Zheng Si Long 2018 Ge Deng

Tea type
Pu-erh Tea
Ingredients
Not available
Flavors
Apricot, Astringent, Bark, Bitter, Butter, Camphor, Caramel, Cherry, Cherry Blossom, Cherry Wood, Citrus, Creamy, Floral, Forest Floor, Fruit Punch, Fruit Tree Flowers, Fruity, Marine, Marshmallow, Menthol, Metallic, Mineral, Mint, Orchid, Osmanthus, Pancake Syrup, Peach, Rainforest, Rose, Smooth, Spicy, Sweet, Tannin, Thick, Vanilla, Vegetal, Wet Rocks
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Caffeine
Not available
Certification
Not available
Edit tea info Last updated by derk
Average preparation
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2 Tasting Notes View all

  • “Unsure how to approach a note for this sheng from the Yiwu region, mostly because of its complexity. The long list of flavors at the end of this note (I also include aromas) is not a joke. Have...” Read full tasting note
    96
  • “One of my favorite tea mountains and a really good year for Yiwu area tea. Big, thick forest notes and smooth bitterness harmonizing with the sweetness. Notes of fruit and honey. Fairly long...” Read full tasting note

From Tea Encounter

Ge Deng Mountain lies within the six famous tea mountains. It borders Yibang, Mang Zhi and Man Zhuan. The tea is grown at an altitude of 1300 meters. Ge Deng tea is famous for its smoothness, its sweet aftertaste and powerful Qi.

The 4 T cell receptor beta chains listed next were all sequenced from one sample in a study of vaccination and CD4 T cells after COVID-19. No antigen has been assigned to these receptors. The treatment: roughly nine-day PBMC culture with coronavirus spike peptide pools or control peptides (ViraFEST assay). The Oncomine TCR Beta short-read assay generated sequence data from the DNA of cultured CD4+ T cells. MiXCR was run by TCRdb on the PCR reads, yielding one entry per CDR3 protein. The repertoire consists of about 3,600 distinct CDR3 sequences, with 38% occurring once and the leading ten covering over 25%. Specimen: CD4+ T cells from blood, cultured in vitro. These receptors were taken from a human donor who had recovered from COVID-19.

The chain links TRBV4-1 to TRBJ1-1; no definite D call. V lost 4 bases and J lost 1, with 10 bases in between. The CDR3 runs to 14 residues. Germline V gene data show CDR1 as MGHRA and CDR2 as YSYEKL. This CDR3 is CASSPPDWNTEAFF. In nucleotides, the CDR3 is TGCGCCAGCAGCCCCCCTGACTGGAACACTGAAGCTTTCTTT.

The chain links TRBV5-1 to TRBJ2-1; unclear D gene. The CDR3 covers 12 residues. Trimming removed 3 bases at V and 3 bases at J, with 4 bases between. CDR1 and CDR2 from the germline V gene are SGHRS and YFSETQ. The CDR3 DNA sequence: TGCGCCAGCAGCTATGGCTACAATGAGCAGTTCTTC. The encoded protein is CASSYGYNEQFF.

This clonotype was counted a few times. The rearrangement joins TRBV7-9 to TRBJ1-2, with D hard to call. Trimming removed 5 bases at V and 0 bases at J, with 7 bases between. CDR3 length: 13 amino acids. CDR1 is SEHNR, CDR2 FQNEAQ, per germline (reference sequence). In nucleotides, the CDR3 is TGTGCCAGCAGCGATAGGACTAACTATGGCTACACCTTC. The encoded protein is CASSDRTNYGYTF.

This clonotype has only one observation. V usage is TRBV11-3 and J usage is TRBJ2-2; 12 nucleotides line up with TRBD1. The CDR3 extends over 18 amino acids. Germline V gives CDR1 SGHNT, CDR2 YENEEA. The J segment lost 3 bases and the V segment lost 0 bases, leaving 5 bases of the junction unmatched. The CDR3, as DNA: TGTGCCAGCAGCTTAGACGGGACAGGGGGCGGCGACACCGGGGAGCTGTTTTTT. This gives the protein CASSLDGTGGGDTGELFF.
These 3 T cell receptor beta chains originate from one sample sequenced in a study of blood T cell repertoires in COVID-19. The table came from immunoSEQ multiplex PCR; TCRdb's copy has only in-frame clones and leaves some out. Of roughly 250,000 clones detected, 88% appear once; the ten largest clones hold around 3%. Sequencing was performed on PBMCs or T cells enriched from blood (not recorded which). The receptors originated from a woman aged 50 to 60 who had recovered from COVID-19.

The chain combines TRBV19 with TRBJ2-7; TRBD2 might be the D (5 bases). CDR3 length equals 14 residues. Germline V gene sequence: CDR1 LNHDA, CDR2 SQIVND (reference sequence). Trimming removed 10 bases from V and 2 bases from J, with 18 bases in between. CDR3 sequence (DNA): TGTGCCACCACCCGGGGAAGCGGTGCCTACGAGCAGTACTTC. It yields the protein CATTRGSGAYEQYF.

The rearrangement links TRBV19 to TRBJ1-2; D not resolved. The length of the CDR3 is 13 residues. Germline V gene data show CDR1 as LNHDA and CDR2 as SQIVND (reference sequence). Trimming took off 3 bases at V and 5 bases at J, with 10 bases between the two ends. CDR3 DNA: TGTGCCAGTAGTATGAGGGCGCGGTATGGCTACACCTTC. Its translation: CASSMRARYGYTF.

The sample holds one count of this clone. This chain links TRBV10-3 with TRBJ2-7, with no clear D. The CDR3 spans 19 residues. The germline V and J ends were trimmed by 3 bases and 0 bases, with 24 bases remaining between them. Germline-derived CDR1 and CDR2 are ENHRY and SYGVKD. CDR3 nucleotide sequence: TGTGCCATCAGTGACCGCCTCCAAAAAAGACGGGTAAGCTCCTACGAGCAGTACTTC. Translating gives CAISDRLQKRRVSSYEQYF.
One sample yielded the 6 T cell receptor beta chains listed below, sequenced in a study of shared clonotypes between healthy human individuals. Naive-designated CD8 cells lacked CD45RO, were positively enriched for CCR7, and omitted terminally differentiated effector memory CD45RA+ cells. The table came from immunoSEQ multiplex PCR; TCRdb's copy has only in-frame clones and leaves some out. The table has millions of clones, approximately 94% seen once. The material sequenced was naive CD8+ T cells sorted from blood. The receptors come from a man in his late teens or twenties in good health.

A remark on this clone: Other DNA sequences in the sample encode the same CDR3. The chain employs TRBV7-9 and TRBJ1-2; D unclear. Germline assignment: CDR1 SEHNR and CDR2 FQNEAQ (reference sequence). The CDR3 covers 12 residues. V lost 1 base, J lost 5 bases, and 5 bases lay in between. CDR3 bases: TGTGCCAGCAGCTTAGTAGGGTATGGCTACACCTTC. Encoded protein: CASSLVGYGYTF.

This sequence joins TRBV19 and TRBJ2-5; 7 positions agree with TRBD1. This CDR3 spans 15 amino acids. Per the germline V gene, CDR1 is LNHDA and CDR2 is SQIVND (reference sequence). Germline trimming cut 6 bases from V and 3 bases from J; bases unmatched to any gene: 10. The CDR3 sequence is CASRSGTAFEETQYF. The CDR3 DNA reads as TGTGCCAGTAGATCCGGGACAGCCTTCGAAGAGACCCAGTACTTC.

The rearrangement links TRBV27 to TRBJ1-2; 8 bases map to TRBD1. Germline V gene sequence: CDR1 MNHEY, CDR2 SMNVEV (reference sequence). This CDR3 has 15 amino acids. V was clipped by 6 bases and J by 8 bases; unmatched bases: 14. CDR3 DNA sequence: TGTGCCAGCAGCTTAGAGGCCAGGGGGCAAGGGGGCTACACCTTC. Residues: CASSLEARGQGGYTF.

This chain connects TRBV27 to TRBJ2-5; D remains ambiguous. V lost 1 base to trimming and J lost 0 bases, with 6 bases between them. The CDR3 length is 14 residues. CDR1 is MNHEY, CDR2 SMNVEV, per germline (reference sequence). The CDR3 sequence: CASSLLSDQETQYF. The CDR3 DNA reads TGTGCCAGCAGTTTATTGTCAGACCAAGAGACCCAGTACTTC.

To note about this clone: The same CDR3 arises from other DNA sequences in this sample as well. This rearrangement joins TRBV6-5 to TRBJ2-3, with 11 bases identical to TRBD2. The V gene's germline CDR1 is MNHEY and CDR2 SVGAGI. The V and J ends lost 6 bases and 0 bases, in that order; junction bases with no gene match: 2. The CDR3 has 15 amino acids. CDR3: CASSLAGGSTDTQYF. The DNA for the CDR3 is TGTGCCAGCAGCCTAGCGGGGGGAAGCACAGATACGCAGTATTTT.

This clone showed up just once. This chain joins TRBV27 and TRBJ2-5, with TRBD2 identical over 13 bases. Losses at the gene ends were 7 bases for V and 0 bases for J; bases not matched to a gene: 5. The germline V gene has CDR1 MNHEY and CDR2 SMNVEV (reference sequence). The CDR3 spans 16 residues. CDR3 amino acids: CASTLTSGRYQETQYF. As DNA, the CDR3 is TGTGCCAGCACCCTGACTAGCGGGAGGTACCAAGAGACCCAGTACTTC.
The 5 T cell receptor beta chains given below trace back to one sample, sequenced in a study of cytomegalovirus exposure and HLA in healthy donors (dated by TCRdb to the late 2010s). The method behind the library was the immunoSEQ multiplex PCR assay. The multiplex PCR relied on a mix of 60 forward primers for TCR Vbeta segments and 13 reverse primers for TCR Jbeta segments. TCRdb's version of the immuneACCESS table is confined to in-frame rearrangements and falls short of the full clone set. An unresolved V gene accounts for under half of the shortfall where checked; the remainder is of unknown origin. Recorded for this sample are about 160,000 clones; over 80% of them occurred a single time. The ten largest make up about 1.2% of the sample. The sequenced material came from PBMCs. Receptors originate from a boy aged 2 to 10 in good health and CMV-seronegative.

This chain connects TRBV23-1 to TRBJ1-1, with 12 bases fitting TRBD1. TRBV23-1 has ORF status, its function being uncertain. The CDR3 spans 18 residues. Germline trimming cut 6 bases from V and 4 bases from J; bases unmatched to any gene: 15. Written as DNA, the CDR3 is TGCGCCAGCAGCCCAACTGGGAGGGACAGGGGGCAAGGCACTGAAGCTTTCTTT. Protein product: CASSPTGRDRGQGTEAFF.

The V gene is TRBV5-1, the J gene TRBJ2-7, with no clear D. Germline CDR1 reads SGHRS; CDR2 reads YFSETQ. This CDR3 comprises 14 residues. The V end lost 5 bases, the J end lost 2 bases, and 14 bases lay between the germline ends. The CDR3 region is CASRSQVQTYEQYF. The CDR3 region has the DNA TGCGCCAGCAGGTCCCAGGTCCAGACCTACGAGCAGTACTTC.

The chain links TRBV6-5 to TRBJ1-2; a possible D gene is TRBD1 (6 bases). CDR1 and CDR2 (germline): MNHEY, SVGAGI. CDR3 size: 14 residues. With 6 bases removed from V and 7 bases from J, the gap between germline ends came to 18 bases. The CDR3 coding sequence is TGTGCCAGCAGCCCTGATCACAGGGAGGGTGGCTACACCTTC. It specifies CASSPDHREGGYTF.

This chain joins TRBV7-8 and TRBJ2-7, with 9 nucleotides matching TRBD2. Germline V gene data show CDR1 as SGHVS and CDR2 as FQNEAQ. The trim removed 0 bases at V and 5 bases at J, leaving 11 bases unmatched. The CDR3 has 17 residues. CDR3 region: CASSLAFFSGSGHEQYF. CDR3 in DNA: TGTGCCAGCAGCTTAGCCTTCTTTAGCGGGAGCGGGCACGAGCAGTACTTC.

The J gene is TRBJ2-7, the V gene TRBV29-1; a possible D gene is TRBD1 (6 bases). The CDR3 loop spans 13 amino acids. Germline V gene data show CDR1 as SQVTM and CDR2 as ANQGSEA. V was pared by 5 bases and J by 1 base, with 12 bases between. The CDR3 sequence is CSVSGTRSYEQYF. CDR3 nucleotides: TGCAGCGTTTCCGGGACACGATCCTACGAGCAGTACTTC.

This is a Spring tea made from ancient tea trees (Gushu).

This is a powerful and sweet tea. It was a strong aftertaste that lingers in mouth for a long time. It presents a cooling mouthfeel and it is thick. We have a very small amount of this tea available and once it’s gone we won’t be able to offer it anymore.

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2 Tasting Notes

96
1215 tasting notes

Unsure how to approach a note for this sheng from the Yiwu region, mostly because of its complexity. The long list of flavors at the end of this note (I also include aromas) is not a joke. Have some stream of consciousness notes from a few different sessions…

Dry leaf smells of sweet tropical fruits and flowers, orchid, rose. Warm has a deep sweetness like butter-caramel-golden syrup and pungent fruit punch. The rinse hits with a big camphor-minty note first. Unlike any tea I’ve smelled before. Rainforest — fruits, flowers, bark, everything, wet. Incredibly fragrant.